There's no shortage of "stunt" sports memoirs, in which a writer spends a season following a team or a dream. The late George Plimpton pioneered the genre with Paper Lion, his account of life in the Detroit Lions' training camp. Following in Plimpton's footsteps, scores of journalists-cum-athletes and fans of all stripes have mused in print about what indulging sports passions says about the nature of said passions. But Warren St. John's Rammer Jammer Yellow Hammer deserves better than to get lost on a bookstore shelf full of gimmicky "a year in the life of" efforts. St. John's account of a season traveling with the hardcore RV crowd to Alabama football games is a great sports book, thanks to his feel for the Deep South milieu and his superb way with words.
St. John, a New York resident, grew up with Crimson Tide football; his meeting with Bear Bryant marked a defining moment of his youth. Years of cheering alone in front of a TV gave him both a perspective on fandom and the desire to experience total immersion. After hearing about a couple who missed their daughter's wedding because she'd scheduled it opposite the Alabama-Tennessee game, St. John decided to investigate how college football can become all-consuming. He hitches rides on the Winnebagos and Airstreams of fans who travel from game day to game day, setting up outdoor living rooms and turning tailgate parties into three- or four-day Tide binges. Before long, St. John starts pricing RVs himself, ranging from four figures for ancient converted school buses to seven for top-of-the-line mansions on wheels. Along the way, he gets to know Paul Finebaum, the radio announcer Alabama fans love to hate; John Ed, a ticket scalper ("broker," he insists) whose business is a gamble on fan desire; and dozens of rabid fans like the Heart Guy, who risks his place on the transplant waiting list every time he goes to a game.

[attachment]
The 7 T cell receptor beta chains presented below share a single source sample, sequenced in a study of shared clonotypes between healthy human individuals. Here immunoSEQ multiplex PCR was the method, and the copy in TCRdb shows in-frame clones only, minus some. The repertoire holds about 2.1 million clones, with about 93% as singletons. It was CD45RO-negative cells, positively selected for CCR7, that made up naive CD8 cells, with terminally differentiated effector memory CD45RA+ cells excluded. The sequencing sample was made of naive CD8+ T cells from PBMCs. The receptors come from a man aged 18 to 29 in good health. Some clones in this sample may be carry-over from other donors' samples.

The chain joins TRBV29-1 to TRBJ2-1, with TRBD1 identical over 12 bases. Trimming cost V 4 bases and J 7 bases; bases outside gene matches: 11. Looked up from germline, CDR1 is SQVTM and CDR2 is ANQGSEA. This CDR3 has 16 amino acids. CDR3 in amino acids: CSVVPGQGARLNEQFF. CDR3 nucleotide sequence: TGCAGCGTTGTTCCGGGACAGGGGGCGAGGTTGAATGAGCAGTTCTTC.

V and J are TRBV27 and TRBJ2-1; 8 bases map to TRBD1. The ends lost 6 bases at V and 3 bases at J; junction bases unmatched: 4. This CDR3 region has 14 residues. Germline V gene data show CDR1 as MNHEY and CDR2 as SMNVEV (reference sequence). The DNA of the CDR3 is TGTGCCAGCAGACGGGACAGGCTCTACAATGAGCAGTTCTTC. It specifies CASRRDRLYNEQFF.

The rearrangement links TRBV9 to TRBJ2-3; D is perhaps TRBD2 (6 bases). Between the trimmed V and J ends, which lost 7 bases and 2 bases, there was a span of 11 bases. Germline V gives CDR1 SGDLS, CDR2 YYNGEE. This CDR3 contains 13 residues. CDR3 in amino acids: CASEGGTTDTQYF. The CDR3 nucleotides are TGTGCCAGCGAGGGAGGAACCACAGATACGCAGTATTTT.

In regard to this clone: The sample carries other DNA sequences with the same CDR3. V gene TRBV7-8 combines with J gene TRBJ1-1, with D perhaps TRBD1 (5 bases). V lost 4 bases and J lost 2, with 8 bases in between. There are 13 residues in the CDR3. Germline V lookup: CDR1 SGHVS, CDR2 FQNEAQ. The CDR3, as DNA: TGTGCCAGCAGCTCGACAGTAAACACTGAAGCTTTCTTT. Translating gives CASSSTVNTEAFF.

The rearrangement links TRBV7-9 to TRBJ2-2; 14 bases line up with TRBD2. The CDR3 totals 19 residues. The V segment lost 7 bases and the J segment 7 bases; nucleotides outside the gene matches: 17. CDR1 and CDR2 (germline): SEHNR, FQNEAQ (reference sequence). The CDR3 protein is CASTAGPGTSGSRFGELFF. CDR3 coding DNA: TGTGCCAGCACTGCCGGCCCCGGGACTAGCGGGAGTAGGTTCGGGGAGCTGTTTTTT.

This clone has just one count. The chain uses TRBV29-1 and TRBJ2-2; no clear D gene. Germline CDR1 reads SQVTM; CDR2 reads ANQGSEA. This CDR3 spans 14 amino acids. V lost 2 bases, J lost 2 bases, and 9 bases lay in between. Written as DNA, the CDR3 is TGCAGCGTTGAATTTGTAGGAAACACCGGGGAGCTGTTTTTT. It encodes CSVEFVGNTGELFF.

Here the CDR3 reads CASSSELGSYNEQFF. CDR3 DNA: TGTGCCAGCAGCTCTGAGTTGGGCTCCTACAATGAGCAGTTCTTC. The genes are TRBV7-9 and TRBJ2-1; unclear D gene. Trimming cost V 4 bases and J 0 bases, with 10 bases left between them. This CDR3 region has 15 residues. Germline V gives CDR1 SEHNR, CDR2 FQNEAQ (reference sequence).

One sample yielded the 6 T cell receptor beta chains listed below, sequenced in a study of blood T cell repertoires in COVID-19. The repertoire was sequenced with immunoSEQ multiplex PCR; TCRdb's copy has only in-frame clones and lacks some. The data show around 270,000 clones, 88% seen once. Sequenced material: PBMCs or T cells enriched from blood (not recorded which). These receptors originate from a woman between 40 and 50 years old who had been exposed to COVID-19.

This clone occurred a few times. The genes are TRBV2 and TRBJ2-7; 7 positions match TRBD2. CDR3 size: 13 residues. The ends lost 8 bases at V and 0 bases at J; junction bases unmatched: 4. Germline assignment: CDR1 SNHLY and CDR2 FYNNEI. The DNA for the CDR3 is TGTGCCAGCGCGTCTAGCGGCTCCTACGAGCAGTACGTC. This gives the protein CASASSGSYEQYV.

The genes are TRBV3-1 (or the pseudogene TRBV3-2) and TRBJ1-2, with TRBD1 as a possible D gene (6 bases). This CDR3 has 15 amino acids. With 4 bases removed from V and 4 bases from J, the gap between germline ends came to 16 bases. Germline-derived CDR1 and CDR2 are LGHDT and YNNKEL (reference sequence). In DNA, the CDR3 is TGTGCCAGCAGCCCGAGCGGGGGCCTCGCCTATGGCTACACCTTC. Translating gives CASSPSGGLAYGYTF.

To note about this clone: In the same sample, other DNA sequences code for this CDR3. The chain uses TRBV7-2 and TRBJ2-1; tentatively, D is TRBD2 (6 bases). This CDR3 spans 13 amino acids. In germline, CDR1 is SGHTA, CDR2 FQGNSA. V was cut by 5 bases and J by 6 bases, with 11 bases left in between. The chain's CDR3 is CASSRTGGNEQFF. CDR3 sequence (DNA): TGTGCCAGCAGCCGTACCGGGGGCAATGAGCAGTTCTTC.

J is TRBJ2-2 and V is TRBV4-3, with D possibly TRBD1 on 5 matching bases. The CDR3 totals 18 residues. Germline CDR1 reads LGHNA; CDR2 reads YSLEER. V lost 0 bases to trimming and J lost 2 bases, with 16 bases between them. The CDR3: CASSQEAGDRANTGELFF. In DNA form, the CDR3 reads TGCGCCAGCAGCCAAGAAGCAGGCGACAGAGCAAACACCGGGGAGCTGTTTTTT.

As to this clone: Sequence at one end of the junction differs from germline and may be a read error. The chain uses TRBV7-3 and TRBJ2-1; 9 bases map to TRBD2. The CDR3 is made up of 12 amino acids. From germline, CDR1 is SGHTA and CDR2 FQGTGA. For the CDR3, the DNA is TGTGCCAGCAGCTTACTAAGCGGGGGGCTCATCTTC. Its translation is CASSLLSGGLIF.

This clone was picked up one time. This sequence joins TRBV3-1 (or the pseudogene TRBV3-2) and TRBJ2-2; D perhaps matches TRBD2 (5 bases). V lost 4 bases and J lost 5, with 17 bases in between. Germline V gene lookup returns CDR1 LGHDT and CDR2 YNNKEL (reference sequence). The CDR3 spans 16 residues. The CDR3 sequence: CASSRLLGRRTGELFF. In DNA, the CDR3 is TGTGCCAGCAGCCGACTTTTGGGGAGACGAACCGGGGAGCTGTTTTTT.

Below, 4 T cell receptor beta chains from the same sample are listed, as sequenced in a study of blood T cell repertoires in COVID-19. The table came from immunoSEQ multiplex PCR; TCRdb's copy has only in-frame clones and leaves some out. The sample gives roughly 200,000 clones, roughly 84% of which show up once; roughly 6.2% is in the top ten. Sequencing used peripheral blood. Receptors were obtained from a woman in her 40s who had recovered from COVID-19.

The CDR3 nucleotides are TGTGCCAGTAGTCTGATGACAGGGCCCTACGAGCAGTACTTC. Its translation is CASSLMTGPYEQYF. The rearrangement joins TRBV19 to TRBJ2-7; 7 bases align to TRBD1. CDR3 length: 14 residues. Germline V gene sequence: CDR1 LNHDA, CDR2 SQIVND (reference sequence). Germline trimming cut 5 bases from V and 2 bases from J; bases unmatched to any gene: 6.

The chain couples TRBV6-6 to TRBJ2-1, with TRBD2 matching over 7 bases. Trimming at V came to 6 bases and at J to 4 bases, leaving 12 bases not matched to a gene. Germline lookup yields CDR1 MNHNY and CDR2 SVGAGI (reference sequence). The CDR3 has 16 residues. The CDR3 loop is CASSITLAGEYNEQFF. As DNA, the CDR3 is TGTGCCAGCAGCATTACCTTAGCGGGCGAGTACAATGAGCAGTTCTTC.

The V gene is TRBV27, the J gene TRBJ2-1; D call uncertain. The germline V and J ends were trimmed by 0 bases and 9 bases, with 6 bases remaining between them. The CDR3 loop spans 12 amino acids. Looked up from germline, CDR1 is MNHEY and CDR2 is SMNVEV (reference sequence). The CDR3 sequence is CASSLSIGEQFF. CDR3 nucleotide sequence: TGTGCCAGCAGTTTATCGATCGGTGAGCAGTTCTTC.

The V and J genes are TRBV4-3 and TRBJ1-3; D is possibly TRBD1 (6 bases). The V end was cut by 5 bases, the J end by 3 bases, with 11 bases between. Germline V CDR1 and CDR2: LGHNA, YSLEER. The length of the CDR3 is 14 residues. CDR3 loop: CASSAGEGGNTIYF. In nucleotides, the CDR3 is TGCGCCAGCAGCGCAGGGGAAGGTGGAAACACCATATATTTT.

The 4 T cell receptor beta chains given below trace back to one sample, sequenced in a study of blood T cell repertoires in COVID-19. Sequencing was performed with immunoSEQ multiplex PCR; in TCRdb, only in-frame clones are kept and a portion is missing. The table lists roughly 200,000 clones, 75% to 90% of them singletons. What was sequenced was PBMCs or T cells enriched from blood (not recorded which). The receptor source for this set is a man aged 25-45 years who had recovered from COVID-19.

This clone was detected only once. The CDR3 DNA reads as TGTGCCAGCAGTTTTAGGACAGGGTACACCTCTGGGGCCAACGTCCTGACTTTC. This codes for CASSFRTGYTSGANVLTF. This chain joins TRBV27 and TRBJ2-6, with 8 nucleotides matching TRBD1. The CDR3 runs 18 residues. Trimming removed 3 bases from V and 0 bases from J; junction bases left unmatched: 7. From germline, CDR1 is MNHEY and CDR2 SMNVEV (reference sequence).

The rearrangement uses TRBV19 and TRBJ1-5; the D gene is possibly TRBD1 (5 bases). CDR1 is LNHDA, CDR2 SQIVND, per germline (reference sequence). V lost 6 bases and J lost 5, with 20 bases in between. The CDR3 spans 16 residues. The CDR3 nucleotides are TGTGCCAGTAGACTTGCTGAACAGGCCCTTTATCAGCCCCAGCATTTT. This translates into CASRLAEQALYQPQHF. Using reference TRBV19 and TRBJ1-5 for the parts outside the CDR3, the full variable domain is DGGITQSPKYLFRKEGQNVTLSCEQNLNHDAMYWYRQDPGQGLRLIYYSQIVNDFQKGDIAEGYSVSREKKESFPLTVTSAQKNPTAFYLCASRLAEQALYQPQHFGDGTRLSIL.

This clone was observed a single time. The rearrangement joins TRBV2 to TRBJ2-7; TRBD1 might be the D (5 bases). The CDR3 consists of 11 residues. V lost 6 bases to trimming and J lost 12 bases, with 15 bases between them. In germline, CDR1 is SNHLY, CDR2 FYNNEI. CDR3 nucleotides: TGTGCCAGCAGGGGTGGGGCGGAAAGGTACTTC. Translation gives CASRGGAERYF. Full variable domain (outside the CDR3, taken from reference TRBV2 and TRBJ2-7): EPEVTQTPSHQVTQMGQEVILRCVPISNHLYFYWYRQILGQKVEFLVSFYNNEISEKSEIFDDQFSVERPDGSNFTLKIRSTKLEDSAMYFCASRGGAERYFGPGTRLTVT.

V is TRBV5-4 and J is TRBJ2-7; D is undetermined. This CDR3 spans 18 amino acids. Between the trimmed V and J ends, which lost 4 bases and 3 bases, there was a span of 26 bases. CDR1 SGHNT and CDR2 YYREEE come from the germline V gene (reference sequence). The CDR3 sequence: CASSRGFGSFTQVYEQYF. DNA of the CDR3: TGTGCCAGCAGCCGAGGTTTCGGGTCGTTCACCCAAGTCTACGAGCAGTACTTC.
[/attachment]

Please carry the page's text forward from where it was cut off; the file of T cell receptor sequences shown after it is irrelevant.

The title Rammer Jammer Yellow Hammer comes from a cheer that goes up after every Bama victory, featuring nonsense words that refer to a defunct campus publication and the Alabama state bird. The functional part of the cheer runs: "We just beat the hell outta you!" St. John frames the fandom of the Bama loyalists in this spirit of unmitigated desire for conquest and domination, as well as its counterparts: unbridled depression after a loss, and the compulsion to examine every attitude and action in search of meaning. How can a game played by strangers to whom fans have only the tenuous connection of shared collegiate enrollment (and often not even that) have the power to alter moods so profoundly, to define friend and foe, and to validate or destroy carefully constructed identities? Like a Southern version of Nick Hornby's soccer memoir Fever Pitch, Rammer Jammer Yellow Hammer confronts the toughest questions raised by its cast of colorful characters, and shows that any fan is just an RV loan away from becoming one of them.